Inevitable: Rhode Island considering reducing pension benefits to current retirees
Why should pension reform matter to state workers - as much as, if not more than, to taxpayers?
Because once a state or local government runs out of money, those "guaranteed" retirement benefits aren't so guaranteed after all.
State Treasurer Gina M. Raimondo (D) said that per capita, Rhode Island has the nation's largest unfunded pension liability. But if the Ocean State's pension problem is among the country's most severe, so are the remedies being considered to solve it.The discussion over state and local pension programs, like - I predict - the debate over Social Security, is becoming less of a debate and more about understanding and accepting hard truths - hundreds of states and cities have huge unfunded liabilities in their retirement programs, and they don't have the money to pay what was promised.
An ongoing pension reform effort is likely to result in reduced benefits for 51,000 public workers and retirees. Officials are pondering lowering retirement payments, replacing part of the guaranteed pensions with 401(k)-type accounts, and sharply reducing generous cost-of-living increases enjoyed by retirees. The Rhode Island legislature is expected to consider changes next month during a special session.
Until recently, most states, including Virginia and Maryland, have attacked their pension problems by cutting benefits for new hires while preserving retirement packages for current employees. Others have rolled over their pension debt by taking out loans or papering them over with what some have called unrealistic projections about investment earning and life expectancy.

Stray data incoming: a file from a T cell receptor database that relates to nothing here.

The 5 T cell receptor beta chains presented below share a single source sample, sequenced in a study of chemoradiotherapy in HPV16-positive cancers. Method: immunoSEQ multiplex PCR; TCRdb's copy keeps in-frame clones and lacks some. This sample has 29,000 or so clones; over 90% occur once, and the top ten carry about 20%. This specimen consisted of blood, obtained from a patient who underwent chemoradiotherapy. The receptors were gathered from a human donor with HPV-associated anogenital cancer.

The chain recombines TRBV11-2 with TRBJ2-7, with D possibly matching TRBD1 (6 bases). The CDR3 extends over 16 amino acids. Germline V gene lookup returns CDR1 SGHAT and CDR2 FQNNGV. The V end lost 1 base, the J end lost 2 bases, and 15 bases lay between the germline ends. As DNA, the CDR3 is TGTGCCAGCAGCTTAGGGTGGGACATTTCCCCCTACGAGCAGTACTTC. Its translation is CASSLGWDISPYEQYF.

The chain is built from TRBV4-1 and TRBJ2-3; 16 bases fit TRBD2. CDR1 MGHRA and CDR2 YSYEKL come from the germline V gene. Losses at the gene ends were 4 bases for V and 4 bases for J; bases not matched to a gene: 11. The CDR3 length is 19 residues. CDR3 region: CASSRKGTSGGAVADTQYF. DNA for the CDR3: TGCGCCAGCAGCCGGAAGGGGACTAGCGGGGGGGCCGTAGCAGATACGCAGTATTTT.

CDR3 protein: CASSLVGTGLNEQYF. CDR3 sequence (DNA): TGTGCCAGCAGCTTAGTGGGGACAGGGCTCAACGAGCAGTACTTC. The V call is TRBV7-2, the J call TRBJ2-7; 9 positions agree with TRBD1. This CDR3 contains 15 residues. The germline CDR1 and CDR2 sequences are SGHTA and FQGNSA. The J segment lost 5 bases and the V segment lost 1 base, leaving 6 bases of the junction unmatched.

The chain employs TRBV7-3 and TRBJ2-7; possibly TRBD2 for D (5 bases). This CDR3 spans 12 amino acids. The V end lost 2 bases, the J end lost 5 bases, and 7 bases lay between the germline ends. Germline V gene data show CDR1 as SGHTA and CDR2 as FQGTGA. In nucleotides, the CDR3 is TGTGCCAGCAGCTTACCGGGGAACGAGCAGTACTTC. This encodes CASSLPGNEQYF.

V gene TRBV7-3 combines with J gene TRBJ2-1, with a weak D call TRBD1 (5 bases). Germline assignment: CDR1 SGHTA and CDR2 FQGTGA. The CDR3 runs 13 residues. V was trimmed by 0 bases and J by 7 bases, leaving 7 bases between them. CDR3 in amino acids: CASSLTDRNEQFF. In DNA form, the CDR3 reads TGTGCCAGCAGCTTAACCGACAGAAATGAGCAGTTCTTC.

But with states facing, by one estimate, a combined $3 trillion in unfunded pension liabilities and the economic downturn continuing to dampen government tax revenue, states are beginning to make changes once considered unthinkable - such as cutting pensions for people in retirement. ...
Last year, South Dakota, Colorado and Minnesota moved to reduce cost-of-living increases for retirees in their public pension systems. Similarly, New Jersey and Maine this year cut cost-of-living increases in their plans. All of those changes have been met with court challenges. [Emphasis added]
If I were a public employee - especially one under 35 - pension reform, like converting all government retirement plans to a defined-contribution system, would be my top priority. Otherwise, in some cases, your "retirement" money isn't going to your retirement at all.
The burden is also heavy for participants in Rhode Island's pension system. Teachers contribute nearly 10 percent of their salaries to pensions, and other employees contribute slightly less. But the generous benefits promised by the government and the huge unfunded liability mean that most of that money goes to keeping up with payments to current retirees. That leaves little for future retirees and endangers the system overall.Even pensions aren't immune from reductions when the government runs out of money, and governments at all levels are quickly running out of money.